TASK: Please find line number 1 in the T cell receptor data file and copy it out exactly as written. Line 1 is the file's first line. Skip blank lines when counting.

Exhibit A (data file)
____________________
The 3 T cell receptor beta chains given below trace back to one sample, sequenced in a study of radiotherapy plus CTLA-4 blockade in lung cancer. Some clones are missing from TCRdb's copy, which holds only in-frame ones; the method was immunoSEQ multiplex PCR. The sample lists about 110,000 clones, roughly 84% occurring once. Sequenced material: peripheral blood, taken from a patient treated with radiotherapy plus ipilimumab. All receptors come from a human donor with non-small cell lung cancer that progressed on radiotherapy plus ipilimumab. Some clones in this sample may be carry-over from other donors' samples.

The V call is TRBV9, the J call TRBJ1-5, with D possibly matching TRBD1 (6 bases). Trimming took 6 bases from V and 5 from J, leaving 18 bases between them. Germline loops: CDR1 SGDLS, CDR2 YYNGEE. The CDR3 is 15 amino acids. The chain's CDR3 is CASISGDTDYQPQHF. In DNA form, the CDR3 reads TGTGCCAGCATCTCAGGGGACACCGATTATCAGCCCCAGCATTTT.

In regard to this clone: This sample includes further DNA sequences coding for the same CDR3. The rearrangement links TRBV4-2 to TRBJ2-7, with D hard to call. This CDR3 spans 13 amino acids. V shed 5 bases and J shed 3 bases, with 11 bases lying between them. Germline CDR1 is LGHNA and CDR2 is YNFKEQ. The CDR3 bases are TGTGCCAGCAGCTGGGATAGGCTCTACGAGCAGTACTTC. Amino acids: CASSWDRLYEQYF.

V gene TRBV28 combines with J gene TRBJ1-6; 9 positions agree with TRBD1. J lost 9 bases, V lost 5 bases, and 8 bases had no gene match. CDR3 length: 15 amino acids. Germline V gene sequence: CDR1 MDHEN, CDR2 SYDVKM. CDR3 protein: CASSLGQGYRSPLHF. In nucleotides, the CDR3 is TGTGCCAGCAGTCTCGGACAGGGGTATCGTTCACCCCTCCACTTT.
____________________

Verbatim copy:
The 3 T cell receptor beta chains given below trace back to one sample, sequenced in a study of radiotherapy plus CTLA-4 blockade in lung cancer. Some clones are missing from TCRdb's copy, which holds only in-frame ones; the method was immunoSEQ multiplex PCR. The sample lists about 110,000 clones, roughly 84% occurring once. Sequenced material: peripheral blood, taken from a patient treated with radiotherapy plus ipilimumab. All receptors come from a human donor with non-small cell lung cancer that progressed on radiotherapy plus ipilimumab. Some clones in this sample may be carry-over from other donors' samples.